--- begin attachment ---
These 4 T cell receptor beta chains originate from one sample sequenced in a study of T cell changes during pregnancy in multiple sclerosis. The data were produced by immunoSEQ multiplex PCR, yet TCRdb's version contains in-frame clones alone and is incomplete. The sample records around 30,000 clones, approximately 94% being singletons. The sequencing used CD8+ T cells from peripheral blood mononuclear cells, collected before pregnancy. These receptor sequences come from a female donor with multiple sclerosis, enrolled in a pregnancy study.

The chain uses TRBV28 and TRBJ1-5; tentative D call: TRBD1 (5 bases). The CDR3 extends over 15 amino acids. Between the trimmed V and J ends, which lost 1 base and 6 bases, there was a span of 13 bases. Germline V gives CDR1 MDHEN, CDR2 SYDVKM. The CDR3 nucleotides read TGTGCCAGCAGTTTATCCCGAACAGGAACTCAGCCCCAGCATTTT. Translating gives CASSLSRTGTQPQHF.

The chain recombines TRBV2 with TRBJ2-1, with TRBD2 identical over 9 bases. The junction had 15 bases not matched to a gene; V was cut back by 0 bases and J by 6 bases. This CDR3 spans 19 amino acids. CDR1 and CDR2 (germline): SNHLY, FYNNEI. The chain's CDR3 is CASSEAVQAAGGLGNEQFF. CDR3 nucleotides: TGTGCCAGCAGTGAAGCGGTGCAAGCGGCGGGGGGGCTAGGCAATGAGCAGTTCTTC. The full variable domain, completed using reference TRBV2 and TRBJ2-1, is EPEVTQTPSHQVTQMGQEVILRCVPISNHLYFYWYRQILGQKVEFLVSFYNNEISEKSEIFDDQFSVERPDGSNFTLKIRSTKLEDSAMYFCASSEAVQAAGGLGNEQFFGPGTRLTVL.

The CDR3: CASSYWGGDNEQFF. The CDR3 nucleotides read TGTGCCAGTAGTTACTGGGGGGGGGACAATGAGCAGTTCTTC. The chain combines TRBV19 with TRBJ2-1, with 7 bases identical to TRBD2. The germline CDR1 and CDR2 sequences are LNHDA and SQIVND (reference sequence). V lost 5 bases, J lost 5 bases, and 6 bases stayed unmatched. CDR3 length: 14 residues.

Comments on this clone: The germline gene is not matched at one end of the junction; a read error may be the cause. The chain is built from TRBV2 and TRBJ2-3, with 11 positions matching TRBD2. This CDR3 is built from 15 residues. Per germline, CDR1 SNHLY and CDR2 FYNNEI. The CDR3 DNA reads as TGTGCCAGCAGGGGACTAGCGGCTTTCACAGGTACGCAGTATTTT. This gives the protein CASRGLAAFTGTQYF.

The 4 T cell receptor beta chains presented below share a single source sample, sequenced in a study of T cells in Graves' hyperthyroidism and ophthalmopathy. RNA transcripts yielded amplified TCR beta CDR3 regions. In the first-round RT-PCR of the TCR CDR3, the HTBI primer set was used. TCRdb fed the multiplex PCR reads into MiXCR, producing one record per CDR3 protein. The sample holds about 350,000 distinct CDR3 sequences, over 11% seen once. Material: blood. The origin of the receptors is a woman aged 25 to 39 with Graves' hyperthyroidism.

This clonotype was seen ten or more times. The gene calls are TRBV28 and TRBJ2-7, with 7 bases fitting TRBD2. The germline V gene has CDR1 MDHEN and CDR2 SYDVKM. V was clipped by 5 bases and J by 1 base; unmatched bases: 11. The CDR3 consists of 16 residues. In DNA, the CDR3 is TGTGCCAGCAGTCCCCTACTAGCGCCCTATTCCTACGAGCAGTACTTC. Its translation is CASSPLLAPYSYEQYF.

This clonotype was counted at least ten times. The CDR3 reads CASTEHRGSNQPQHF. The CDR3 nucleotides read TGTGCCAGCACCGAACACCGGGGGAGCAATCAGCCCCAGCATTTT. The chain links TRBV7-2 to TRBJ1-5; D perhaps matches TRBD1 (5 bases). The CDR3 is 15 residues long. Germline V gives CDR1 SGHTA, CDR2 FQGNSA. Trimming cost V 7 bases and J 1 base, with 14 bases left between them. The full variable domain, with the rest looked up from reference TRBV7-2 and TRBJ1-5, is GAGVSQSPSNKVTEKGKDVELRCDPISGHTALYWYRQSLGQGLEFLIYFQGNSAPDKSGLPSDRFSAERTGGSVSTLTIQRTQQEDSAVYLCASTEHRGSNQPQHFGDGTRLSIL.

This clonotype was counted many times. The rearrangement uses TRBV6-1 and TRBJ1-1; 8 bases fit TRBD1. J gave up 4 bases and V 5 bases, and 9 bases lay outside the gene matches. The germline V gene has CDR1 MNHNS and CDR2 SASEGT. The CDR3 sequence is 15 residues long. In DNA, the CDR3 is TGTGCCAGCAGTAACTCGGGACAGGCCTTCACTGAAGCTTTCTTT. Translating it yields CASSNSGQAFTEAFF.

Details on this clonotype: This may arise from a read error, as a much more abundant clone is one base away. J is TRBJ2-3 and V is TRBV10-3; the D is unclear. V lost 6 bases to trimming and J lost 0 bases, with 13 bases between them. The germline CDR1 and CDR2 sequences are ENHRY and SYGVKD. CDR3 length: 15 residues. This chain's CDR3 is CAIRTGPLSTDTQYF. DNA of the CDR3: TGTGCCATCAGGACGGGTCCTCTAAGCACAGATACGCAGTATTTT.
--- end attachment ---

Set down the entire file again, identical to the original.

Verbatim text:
These 4 T cell receptor beta chains originate from one sample sequenced in a study of T cell changes during pregnancy in multiple sclerosis. The data were produced by immunoSEQ multiplex PCR, yet TCRdb's version contains in-frame clones alone and is incomplete. The sample records around 30,000 clones, approximately 94% being singletons. The sequencing used CD8+ T cells from peripheral blood mononuclear cells, collected before pregnancy. These receptor sequences come from a female donor with multiple sclerosis, enrolled in a pregnancy study.

The chain uses TRBV28 and TRBJ1-5; tentative D call: TRBD1 (5 bases). The CDR3 extends over 15 amino acids. Between the trimmed V and J ends, which lost 1 base and 6 bases, there was a span of 13 bases. Germline V gives CDR1 MDHEN, CDR2 SYDVKM. The CDR3 nucleotides read TGTGCCAGCAGTTTATCCCGAACAGGAACTCAGCCCCAGCATTTT. Translating gives CASSLSRTGTQPQHF.

The chain recombines TRBV2 with TRBJ2-1, with TRBD2 identical over 9 bases. The junction had 15 bases not matched to a gene; V was cut back by 0 bases and J by 6 bases. This CDR3 spans 19 amino acids. CDR1 and CDR2 (germline): SNHLY, FYNNEI. The chain's CDR3 is CASSEAVQAAGGLGNEQFF. CDR3 nucleotides: TGTGCCAGCAGTGAAGCGGTGCAAGCGGCGGGGGGGCTAGGCAATGAGCAGTTCTTC. The full variable domain, completed using reference TRBV2 and TRBJ2-1, is EPEVTQTPSHQVTQMGQEVILRCVPISNHLYFYWYRQILGQKVEFLVSFYNNEISEKSEIFDDQFSVERPDGSNFTLKIRSTKLEDSAMYFCASSEAVQAAGGLGNEQFFGPGTRLTVL.

The CDR3: CASSYWGGDNEQFF. The CDR3 nucleotides read TGTGCCAGTAGTTACTGGGGGGGGGACAATGAGCAGTTCTTC. The chain combines TRBV19 with TRBJ2-1, with 7 bases identical to TRBD2. The germline CDR1 and CDR2 sequences are LNHDA and SQIVND (reference sequence). V lost 5 bases, J lost 5 bases, and 6 bases stayed unmatched. CDR3 length: 14 residues.

Comments on this clone: The germline gene is not matched at one end of the junction; a read error may be the cause. The chain is built from TRBV2 and TRBJ2-3, with 11 positions matching TRBD2. This CDR3 is built from 15 residues. Per germline, CDR1 SNHLY and CDR2 FYNNEI. The CDR3 DNA reads as TGTGCCAGCAGGGGACTAGCGGCTTTCACAGGTACGCAGTATTTT. This gives the protein CASRGLAAFTGTQYF.

The 4 T cell receptor beta chains presented below share a single source sample, sequenced in a study of T cells in Graves' hyperthyroidism and ophthalmopathy. RNA transcripts yielded amplified TCR beta CDR3 regions. In the first-round RT-PCR of the TCR CDR3, the HTBI primer set was used. TCRdb fed the multiplex PCR reads into MiXCR, producing one record per CDR3 protein. The sample holds about 350,000 distinct CDR3 sequences, over 11% seen once. Material: blood. The origin of the receptors is a woman aged 25 to 39 with Graves' hyperthyroidism.

This clonotype was seen ten or more times. The gene calls are TRBV28 and TRBJ2-7, with 7 bases fitting TRBD2. The germline V gene has CDR1 MDHEN and CDR2 SYDVKM. V was clipped by 5 bases and J by 1 base; unmatched bases: 11. The CDR3 consists of 16 residues. In DNA, the CDR3 is TGTGCCAGCAGTCCCCTACTAGCGCCCTATTCCTACGAGCAGTACTTC. Its translation is CASSPLLAPYSYEQYF.

This clonotype was counted at least ten times. The CDR3 reads CASTEHRGSNQPQHF. The CDR3 nucleotides read TGTGCCAGCACCGAACACCGGGGGAGCAATCAGCCCCAGCATTTT. The chain links TRBV7-2 to TRBJ1-5; D perhaps matches TRBD1 (5 bases). The CDR3 is 15 residues long. Germline V gives CDR1 SGHTA, CDR2 FQGNSA. Trimming cost V 7 bases and J 1 base, with 14 bases left between them. The full variable domain, with the rest looked up from reference TRBV7-2 and TRBJ1-5, is GAGVSQSPSNKVTEKGKDVELRCDPISGHTALYWYRQSLGQGLEFLIYFQGNSAPDKSGLPSDRFSAERTGGSVSTLTIQRTQQEDSAVYLCASTEHRGSNQPQHFGDGTRLSIL.

This clonotype was counted many times. The rearrangement uses TRBV6-1 and TRBJ1-1; 8 bases fit TRBD1. J gave up 4 bases and V 5 bases, and 9 bases lay outside the gene matches. The germline V gene has CDR1 MNHNS and CDR2 SASEGT. The CDR3 sequence is 15 residues long. In DNA, the CDR3 is TGTGCCAGCAGTAACTCGGGACAGGCCTTCACTGAAGCTTTCTTT. Translating it yields CASSNSGQAFTEAFF.

Details on this clonotype: This may arise from a read error, as a much more abundant clone is one base away. J is TRBJ2-3 and V is TRBV10-3; the D is unclear. V lost 6 bases to trimming and J lost 0 bases, with 13 bases between them. The germline CDR1 and CDR2 sequences are ENHRY and SYGVKD. CDR3 length: 15 residues. This chain's CDR3 is CAIRTGPLSTDTQYF. DNA of the CDR3: TGTGCCATCAGGACGGGTCCTCTAAGCACAGATACGCAGTATTTT.